Nonprofit work may be the one arena where you’re expected to inspire your bosses as well as provide them with ways to serve and hold them accountable. It’s a tricky business. If your board is operating on autopilot or hardly operating at all, try these methods for building meaningful nonprofit board engagement.
Telling your board to be engaged may be like telling a child to eat a reasonable amount of candy. In other words, it’s very subjective. The directors serving your organization may feel they are engaged simply by attending meetings or making contributions. If you want or need more from them, it’s critical that you communicate those expectations clearly. Here are a few ways to get started:
Much like a high school group project where one member does all the work, your board dynamic may be one of a few shining stars and many passive players. Although you may have done a stellar job of communicating your expectations (see above), not all board members rise to a group challenge. Blanketed requests for help rarely yield 100% participation because it’s easy to hide in a group or wait for others to go first. Instead, try to create individualized assignments for your board. If you focus your requests on maximizing each member’s specialty, interests, and even personality, you’ll create opportunities for more meaningful engagement.
It’s fine to set expectations when addressing the full board. But make sure you provide a customized way for individual directors to take part. This will improve accountability, and it will also demonstrate to your board that you value their individual gifts.
We all love to feel honored. It’s human nature. We patronize businesses where they know our names or our favorite order and we gravitate toward friendships that build us up. It’s hard to want to honor your board when they aren’t doing their fair share. However, proactively providing them with acknowledgment may inspire them to step it up. It’s hard to hide a lack of commitment or service when you’re standing in the spotlight.
Also, praise individual board members as they do good things. Calling out gifts of time, service, or funds, and praising participation may inspire fellow directors to step up their game. Board engagement will increase in no time.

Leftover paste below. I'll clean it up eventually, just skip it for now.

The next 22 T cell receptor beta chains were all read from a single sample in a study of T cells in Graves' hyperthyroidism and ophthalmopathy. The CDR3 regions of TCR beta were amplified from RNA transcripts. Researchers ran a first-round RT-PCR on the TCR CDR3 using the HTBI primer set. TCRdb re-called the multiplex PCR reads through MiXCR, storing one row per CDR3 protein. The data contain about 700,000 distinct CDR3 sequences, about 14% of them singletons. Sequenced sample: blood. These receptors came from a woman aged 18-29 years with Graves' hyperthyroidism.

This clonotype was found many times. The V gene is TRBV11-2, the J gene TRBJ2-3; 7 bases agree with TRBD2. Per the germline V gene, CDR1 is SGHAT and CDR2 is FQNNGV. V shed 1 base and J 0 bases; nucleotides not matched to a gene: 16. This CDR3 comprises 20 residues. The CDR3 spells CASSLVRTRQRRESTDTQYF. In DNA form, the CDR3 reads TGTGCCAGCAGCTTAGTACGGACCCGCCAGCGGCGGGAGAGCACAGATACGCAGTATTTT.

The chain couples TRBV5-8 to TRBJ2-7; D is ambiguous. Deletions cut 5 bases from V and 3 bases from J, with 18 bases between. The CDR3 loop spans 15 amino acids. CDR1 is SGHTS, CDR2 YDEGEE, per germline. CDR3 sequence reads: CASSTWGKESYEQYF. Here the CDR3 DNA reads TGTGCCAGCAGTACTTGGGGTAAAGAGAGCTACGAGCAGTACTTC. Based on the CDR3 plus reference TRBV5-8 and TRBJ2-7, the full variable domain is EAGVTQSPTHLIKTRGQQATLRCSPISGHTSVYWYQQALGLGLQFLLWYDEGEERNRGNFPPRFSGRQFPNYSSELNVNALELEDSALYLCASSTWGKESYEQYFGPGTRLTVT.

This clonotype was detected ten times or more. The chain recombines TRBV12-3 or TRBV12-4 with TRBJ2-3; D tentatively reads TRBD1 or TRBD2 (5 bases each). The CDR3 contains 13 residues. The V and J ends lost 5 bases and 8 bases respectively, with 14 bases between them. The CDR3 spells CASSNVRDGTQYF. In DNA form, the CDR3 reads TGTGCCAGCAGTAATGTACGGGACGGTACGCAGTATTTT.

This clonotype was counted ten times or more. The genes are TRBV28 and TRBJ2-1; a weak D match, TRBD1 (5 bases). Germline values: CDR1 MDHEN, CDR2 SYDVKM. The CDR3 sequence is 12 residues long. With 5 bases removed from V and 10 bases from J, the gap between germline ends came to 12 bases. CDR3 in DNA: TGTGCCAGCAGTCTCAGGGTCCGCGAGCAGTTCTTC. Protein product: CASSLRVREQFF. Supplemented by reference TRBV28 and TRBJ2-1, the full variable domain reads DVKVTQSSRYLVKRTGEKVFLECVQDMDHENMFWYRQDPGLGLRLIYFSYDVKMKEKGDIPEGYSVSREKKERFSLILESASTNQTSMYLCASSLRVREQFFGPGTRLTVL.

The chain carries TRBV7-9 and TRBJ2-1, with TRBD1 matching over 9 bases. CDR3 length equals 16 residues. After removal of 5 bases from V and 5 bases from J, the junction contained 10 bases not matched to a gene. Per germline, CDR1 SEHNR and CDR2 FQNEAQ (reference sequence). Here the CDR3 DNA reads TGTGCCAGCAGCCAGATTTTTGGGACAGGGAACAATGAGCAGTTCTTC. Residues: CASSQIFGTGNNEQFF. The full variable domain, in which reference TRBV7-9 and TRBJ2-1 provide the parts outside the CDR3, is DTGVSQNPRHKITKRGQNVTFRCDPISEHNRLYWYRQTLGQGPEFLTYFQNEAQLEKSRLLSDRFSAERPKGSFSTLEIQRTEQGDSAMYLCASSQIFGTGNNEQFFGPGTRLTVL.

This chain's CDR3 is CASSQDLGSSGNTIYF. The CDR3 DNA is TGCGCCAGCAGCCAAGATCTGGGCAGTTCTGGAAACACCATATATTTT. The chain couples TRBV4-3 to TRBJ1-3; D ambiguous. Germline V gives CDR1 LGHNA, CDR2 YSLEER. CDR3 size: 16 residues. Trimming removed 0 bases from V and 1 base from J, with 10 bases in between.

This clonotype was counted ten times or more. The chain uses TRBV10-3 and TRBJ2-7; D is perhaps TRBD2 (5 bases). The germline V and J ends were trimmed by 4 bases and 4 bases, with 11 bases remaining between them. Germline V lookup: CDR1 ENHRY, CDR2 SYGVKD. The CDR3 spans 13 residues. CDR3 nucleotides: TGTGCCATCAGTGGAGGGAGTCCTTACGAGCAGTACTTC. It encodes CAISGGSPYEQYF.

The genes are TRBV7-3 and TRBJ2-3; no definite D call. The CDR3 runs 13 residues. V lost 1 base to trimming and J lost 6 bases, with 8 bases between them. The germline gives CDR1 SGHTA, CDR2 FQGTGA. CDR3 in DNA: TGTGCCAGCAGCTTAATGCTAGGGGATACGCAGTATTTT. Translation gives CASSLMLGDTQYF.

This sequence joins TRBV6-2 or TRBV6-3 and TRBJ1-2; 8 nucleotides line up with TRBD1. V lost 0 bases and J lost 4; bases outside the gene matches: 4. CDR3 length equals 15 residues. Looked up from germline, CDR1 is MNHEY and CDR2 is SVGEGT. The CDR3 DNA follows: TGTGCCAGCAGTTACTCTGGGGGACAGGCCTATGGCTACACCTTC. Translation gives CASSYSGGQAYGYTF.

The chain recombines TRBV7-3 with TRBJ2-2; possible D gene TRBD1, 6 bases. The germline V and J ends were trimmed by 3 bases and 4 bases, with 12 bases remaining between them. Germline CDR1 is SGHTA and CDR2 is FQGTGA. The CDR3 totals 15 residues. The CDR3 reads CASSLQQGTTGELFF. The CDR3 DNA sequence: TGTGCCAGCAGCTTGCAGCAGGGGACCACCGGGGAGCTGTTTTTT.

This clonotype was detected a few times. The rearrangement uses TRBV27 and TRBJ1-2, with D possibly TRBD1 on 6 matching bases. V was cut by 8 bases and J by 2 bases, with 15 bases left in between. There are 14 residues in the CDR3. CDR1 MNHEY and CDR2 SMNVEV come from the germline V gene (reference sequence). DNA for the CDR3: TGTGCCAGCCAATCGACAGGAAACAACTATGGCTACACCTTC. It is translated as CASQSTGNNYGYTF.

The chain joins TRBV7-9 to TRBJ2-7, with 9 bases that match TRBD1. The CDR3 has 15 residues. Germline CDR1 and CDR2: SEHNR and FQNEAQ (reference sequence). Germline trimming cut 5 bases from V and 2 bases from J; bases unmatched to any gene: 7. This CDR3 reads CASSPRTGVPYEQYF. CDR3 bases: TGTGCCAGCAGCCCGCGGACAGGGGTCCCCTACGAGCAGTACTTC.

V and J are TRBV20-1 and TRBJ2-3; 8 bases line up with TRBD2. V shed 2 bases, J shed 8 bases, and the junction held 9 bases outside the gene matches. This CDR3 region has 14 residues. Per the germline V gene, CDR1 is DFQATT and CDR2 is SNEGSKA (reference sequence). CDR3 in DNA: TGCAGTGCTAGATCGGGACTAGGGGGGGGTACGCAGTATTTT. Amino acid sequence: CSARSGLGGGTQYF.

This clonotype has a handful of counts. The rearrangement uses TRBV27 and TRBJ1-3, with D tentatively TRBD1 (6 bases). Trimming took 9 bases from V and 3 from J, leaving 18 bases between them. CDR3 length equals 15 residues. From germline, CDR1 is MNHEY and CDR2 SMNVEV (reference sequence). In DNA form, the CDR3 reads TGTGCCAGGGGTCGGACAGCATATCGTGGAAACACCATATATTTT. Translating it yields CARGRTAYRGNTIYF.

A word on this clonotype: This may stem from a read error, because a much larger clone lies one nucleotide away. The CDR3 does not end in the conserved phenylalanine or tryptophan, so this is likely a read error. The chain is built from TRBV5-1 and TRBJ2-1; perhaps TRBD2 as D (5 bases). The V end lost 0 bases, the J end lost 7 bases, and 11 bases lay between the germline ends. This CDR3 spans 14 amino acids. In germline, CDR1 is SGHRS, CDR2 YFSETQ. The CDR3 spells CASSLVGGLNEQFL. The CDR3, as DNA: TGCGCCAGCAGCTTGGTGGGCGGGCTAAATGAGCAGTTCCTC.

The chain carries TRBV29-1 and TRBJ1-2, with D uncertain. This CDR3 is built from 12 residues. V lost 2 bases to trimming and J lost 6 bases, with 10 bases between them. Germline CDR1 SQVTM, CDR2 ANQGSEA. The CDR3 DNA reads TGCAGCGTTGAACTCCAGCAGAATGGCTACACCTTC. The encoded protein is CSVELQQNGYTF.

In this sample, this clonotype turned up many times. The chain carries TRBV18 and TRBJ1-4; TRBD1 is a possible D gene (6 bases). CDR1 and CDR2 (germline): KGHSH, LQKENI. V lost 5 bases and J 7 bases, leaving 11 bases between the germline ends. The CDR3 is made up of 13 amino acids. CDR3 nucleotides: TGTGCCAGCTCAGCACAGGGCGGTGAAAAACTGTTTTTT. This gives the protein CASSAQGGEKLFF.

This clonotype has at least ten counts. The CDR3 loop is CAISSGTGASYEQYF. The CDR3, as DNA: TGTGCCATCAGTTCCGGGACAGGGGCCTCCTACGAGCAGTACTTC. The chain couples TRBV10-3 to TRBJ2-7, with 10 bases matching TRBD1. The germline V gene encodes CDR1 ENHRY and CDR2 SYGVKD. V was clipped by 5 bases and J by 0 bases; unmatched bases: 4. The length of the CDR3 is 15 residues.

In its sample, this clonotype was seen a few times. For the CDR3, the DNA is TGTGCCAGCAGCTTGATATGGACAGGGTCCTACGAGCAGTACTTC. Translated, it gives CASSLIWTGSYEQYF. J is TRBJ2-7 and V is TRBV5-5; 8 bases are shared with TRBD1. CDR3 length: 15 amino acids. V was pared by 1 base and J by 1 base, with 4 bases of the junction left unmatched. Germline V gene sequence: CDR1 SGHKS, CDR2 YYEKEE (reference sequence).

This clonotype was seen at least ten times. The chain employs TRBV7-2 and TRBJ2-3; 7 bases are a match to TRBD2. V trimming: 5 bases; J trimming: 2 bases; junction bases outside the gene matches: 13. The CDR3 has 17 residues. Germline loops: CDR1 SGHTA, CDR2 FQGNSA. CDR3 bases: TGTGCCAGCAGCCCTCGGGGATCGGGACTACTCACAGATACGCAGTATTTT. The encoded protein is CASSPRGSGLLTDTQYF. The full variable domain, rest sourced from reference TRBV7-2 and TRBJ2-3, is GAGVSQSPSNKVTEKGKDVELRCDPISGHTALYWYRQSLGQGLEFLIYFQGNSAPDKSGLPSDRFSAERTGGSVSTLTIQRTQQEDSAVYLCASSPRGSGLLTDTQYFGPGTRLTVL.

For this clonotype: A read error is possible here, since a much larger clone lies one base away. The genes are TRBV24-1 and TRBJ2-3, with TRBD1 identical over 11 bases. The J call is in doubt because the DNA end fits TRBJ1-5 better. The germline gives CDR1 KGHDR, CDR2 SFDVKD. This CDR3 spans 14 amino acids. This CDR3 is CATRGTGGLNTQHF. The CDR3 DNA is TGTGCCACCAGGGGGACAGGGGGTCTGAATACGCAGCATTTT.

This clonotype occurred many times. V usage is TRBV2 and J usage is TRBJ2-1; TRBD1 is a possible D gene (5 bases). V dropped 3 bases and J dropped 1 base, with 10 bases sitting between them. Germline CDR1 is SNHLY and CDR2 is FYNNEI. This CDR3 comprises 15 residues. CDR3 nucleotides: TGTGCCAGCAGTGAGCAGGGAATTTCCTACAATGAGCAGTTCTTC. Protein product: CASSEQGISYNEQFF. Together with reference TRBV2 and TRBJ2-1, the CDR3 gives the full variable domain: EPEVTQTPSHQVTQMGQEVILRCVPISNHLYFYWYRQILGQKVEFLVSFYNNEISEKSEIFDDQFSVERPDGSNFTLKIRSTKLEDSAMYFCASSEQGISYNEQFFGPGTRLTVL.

If a board feels disconnected from their fellow directors or the organization, they’re less likely to become involved. You may want some buffer between your governing body and the day-to-day operations of your nonprofit, but you don’t want that buffer to become a barrier. You can keep them in their lane by giving them with meaningful ways to engage. Here are a few suggestions:
Keep in mind that a simple courtesy like printed board packets can help directors feel equipped to participate. If nothing else, ask your directors what your team can provide to help them feel prepared for their work.
What you’re perceiving as disengagement may actually be intimidation. New directors may refrain from interacting because they simply don’t know what to do. Unfortunately, Roberts Rules and nonprofit accounting are not common knowledge. In fact, experienced directors may shy away from financials, policy, or other topics because of intimidation.
A little bit of education can go a long way and do wonders for board engagement. Begin providing high-level education on topics that are unique to nonprofit work and relevant to board governance. This could include audits, planned giving, and nonprofit accounting practices. Also, check out our Board Basics Series for 15-minute training that can be incorporated into your regular meetings. If you’re planning to use Robert’s Rules to govern your meetings, provide a quick-start guide to help directors learn the ropes.
Ultimately, building the confidence of your board will equip them to serve your cause and become endeared to it. Keep in mind that some board members are truly checked out. There is no amount of education, confidence, or honor you can provide to help them fulfill their obligation. In that case, focus your energy on those who demonstrate interest and energy for your mission. Those are the ones who will help you do more good.